Medical waste, despite the relatively small amounts in which it is generated, is a major concern for healthcare professionals and the government mainly because it poses risks to humans and the environment. Previous studies have shown that there is poor management of medical waste in developing nations, and Nigeria is not an exception. Some have surveyed the associated risks but few have studied the risk perceptions among healthcare professionals, particularly in this environment. This study therefore aimed at assessing the waste management practices among healthcare professionals at privately owned health facilities in Ife Central LGA. The study was a cross sectional study that assessed 24 private health facilities in Ife Central Local Government Area of Osun state, Nigeria using self-administered questionnaires, observational checklist and weighing of wastes. Risk perception of respondents was graded on a scale of 1 – 10 as low risk (1-4), average risk (5-6) and high risk (7-10). The facilities assessed generated a median waste of 500 g/day. 62.5% of them separated the waste, while 25% colour coded; however, none correctly matched the colours with the appropriate category of waste. 79.2% stored their waste in dustbins, and 75% of them burned while 20.8% buried the waste as a means of disposal. 45.8% had sharps boxes, 29.2% disinfected sharps before disposal; disposal was mostly by burning (41.7%).Over 90% of respondents were aware of health risks associated with health care waste management, with HIV (71%) and HBV (67%) being the most reported. Over a third (38%) of the respondents considered themselves to be at average risk with regards to health care wastes. Generation of medical waste is low in Private health facilities. However, open burning remains the way of disposal for such wastes and the health care professionals do not consider themselves at high risk from these wastes.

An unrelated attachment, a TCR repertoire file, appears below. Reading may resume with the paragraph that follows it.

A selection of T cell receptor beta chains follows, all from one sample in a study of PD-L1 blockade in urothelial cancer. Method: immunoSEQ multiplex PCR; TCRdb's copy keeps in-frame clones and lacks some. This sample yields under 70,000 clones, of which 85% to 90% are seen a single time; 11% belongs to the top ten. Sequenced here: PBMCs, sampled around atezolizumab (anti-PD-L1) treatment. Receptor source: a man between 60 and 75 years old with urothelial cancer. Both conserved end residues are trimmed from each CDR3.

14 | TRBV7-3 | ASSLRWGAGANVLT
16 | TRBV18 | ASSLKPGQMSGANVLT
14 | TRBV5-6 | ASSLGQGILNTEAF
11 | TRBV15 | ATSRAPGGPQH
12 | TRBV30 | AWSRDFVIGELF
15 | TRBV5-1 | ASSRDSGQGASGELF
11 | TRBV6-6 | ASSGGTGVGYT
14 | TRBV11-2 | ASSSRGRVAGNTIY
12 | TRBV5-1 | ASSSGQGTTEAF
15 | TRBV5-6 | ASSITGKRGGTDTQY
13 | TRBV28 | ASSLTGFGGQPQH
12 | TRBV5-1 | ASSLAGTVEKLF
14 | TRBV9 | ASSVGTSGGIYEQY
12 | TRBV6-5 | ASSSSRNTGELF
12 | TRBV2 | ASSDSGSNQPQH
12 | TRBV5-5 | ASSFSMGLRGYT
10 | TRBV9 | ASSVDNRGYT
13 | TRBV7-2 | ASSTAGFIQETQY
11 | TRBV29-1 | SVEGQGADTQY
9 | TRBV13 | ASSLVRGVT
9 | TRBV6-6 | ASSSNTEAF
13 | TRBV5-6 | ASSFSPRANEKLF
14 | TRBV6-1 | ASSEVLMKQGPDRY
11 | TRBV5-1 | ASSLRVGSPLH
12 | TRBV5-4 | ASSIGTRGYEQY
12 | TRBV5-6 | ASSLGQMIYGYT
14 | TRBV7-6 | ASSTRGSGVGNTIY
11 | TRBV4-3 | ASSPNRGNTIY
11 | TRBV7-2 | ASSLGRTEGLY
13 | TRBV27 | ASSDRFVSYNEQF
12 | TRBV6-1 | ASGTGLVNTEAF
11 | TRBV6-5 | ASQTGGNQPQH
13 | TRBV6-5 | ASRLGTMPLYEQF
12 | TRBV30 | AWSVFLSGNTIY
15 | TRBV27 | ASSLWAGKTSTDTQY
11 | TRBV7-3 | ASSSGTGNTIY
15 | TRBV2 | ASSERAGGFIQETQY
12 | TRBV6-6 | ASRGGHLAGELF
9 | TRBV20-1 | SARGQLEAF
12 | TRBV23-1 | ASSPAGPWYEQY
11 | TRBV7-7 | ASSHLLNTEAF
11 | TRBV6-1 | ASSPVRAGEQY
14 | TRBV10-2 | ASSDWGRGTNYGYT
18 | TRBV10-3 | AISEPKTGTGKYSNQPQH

Key words: Health care waste, management, private facilities, hospital, medical.
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